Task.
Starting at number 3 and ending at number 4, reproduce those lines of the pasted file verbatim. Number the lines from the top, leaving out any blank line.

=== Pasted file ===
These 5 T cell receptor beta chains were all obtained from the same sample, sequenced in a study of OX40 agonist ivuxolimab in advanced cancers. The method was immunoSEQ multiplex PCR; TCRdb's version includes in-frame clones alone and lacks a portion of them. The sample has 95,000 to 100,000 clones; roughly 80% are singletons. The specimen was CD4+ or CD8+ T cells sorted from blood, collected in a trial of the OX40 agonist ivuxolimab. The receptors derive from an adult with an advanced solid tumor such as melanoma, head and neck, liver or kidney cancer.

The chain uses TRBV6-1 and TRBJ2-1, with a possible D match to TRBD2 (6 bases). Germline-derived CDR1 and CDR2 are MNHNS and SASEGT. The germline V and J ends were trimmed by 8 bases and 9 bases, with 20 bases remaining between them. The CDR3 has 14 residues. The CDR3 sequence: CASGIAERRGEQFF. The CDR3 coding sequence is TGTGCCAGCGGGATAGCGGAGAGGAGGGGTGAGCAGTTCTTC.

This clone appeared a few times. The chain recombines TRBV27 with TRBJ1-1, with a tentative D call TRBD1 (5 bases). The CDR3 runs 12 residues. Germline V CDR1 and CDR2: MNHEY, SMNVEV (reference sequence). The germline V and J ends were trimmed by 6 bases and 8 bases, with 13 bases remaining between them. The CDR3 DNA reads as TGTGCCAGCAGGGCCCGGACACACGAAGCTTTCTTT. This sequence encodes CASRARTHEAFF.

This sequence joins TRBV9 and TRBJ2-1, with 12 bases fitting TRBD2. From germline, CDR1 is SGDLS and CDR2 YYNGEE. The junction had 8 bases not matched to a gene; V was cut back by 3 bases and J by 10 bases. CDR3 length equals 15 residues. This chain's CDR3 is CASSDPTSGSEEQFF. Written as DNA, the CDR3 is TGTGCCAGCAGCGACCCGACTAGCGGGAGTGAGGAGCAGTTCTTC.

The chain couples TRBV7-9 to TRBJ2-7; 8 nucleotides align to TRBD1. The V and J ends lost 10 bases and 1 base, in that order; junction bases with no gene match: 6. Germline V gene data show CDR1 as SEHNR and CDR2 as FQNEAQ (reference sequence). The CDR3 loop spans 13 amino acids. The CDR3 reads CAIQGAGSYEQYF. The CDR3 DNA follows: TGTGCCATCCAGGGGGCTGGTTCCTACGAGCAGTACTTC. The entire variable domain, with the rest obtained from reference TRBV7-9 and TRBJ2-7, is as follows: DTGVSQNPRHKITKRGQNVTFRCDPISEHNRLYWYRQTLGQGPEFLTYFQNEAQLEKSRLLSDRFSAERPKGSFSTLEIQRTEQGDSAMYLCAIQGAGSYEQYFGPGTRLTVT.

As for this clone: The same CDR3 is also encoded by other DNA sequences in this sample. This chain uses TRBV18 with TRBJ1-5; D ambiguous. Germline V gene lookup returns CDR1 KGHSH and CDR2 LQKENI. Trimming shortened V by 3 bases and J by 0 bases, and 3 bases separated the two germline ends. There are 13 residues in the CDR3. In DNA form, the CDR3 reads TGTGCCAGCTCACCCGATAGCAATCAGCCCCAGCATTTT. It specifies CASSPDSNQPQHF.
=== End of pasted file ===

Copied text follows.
This clone appeared a few times. The chain recombines TRBV27 with TRBJ1-1, with a tentative D call TRBD1 (5 bases). The CDR3 runs 12 residues. Germline V CDR1 and CDR2: MNHEY, SMNVEV (reference sequence). The germline V and J ends were trimmed by 6 bases and 8 bases, with 13 bases remaining between them. The CDR3 DNA reads as TGTGCCAGCAGGGCCCGGACACACGAAGCTTTCTTT. This sequence encodes CASRARTHEAFF.

This sequence joins TRBV9 and TRBJ2-1, with 12 bases fitting TRBD2. From germline, CDR1 is SGDLS and CDR2 YYNGEE. The junction had 8 bases not matched to a gene; V was cut back by 3 bases and J by 10 bases. CDR3 length equals 15 residues. This chain's CDR3 is CASSDPTSGSEEQFF. Written as DNA, the CDR3 is TGTGCCAGCAGCGACCCGACTAGCGGGAGTGAGGAGCAGTTCTTC.